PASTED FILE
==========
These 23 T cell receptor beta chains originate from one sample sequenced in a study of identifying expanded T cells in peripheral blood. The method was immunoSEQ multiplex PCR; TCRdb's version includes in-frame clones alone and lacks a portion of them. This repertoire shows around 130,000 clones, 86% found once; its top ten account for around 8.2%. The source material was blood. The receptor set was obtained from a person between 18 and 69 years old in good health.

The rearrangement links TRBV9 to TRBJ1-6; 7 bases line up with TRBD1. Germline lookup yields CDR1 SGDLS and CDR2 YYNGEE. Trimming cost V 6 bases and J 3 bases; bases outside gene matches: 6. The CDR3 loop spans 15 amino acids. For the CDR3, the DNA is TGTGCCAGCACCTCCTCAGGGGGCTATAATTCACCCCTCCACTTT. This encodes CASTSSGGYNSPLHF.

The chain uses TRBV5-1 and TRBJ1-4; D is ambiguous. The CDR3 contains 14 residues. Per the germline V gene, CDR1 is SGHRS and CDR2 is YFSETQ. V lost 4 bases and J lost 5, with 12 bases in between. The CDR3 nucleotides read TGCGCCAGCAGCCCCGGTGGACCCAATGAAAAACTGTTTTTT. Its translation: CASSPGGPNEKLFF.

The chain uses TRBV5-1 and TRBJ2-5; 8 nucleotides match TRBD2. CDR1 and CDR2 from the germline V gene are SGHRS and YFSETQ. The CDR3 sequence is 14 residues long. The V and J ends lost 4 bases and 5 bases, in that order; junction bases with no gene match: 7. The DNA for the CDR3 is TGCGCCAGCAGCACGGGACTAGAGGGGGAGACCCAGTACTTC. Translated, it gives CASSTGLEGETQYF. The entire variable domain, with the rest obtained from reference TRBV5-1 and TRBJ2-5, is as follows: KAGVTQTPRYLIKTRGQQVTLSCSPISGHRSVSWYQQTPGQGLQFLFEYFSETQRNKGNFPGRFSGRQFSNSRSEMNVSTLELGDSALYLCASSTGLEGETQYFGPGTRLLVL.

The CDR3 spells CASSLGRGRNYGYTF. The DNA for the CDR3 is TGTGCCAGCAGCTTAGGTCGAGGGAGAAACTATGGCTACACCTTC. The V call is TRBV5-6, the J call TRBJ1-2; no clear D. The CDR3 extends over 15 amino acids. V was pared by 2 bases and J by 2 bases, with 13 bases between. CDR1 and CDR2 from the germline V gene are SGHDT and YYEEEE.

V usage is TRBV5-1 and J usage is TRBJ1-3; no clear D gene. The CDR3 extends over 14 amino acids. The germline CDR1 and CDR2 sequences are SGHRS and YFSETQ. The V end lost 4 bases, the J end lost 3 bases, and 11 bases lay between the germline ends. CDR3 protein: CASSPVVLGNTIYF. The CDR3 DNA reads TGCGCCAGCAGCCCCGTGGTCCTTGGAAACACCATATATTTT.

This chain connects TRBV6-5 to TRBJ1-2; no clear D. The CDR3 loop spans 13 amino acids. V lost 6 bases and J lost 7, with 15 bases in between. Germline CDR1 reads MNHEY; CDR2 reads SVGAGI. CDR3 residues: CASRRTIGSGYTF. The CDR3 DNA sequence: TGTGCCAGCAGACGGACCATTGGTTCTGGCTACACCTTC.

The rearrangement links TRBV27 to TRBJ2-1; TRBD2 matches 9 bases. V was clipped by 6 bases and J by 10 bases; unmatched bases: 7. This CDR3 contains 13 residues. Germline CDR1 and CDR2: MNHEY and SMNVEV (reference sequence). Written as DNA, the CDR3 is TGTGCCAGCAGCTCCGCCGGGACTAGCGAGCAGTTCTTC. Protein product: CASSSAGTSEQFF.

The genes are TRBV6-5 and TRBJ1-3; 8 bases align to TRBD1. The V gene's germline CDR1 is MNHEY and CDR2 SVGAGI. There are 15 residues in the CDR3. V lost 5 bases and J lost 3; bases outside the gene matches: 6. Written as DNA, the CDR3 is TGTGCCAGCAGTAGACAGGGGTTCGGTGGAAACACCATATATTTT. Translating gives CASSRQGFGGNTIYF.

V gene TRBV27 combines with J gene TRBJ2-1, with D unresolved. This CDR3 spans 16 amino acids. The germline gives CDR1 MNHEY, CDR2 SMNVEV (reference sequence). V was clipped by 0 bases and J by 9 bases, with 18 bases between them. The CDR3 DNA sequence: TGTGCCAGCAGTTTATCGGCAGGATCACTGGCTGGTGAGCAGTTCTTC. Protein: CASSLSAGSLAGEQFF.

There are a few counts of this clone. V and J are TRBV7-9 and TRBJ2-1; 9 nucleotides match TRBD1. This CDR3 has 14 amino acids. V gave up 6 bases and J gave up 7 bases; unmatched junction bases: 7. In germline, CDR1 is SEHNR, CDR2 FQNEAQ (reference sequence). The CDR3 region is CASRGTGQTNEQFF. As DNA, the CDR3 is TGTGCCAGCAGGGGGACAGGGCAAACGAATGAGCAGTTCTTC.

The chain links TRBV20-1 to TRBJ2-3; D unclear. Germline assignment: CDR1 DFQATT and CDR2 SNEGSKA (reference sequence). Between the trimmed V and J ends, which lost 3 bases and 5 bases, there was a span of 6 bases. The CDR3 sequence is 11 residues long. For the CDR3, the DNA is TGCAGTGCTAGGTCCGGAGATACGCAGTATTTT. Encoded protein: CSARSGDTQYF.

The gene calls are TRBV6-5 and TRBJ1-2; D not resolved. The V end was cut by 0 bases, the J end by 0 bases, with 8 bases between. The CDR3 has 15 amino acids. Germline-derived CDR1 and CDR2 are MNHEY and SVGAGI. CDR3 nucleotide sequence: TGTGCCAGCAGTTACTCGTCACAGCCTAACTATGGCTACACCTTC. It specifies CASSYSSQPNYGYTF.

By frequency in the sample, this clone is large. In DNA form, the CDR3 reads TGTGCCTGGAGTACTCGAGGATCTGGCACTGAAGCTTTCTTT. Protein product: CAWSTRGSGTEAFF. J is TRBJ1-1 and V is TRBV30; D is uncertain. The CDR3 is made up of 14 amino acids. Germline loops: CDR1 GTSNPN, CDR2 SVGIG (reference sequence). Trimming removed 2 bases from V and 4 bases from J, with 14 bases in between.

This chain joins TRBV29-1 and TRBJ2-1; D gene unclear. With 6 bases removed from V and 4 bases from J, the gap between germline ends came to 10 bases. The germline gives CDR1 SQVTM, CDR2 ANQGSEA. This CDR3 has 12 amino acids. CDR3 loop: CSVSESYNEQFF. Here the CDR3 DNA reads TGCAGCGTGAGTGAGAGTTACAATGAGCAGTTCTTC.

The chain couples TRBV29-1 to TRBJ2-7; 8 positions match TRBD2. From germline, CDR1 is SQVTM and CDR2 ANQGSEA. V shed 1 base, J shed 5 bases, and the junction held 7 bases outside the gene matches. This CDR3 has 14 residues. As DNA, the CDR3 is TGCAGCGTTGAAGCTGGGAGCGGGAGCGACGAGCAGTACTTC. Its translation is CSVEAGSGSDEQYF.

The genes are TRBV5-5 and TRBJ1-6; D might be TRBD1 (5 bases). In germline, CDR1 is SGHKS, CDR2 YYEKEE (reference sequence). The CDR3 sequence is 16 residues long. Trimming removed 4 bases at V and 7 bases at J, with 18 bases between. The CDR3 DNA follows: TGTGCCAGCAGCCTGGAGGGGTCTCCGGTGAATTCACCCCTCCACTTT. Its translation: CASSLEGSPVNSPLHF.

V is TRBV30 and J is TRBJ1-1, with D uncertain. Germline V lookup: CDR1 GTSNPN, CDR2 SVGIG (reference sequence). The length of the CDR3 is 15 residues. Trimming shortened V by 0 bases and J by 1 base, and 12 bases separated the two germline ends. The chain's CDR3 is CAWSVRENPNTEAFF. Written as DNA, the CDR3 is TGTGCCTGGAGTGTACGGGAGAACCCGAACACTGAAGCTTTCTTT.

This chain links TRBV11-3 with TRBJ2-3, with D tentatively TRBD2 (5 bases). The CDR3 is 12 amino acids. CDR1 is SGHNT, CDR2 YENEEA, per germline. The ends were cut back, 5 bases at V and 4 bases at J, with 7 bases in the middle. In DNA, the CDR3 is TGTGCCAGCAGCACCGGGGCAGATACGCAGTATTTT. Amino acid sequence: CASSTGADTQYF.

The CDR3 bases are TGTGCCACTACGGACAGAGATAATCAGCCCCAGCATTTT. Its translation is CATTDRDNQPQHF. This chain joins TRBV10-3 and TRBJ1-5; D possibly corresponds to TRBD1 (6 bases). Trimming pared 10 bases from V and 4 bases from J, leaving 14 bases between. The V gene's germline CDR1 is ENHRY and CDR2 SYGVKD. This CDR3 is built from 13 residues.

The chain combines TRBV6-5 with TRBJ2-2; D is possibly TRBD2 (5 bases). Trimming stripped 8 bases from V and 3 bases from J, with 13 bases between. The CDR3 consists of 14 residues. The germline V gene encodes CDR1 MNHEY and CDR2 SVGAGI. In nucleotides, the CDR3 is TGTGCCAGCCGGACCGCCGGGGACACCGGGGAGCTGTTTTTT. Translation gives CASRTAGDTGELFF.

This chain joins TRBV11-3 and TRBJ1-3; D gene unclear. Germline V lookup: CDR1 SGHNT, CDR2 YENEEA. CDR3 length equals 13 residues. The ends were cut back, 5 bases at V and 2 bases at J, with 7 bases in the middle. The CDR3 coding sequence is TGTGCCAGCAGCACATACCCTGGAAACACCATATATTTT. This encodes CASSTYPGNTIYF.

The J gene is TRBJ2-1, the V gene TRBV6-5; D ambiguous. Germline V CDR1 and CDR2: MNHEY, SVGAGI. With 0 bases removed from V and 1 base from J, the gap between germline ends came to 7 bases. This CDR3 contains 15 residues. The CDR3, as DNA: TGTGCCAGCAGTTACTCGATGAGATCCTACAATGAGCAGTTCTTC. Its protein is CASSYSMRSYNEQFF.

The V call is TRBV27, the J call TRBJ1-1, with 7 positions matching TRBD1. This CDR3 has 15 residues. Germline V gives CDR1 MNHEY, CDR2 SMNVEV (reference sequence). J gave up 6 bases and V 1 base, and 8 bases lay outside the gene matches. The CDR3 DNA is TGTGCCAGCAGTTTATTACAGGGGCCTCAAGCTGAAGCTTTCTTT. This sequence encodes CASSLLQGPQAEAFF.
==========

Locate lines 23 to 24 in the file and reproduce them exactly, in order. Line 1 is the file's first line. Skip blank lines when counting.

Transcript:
The J gene is TRBJ2-1, the V gene TRBV6-5; D ambiguous. Germline V CDR1 and CDR2: MNHEY, SVGAGI. With 0 bases removed from V and 1 base from J, the gap between germline ends came to 7 bases. This CDR3 contains 15 residues. The CDR3, as DNA: TGTGCCAGCAGTTACTCGATGAGATCCTACAATGAGCAGTTCTTC. Its protein is CASSYSMRSYNEQFF.

The V call is TRBV27, the J call TRBJ1-1, with 7 positions matching TRBD1. This CDR3 has 15 residues. Germline V gives CDR1 MNHEY, CDR2 SMNVEV (reference sequence). J gave up 6 bases and V 1 base, and 8 bases lay outside the gene matches. The CDR3 DNA is TGTGCCAGCAGTTTATTACAGGGGCCTCAAGCTGAAGCTTTCTTT. This sequence encodes CASSLLQGPQAEAFF.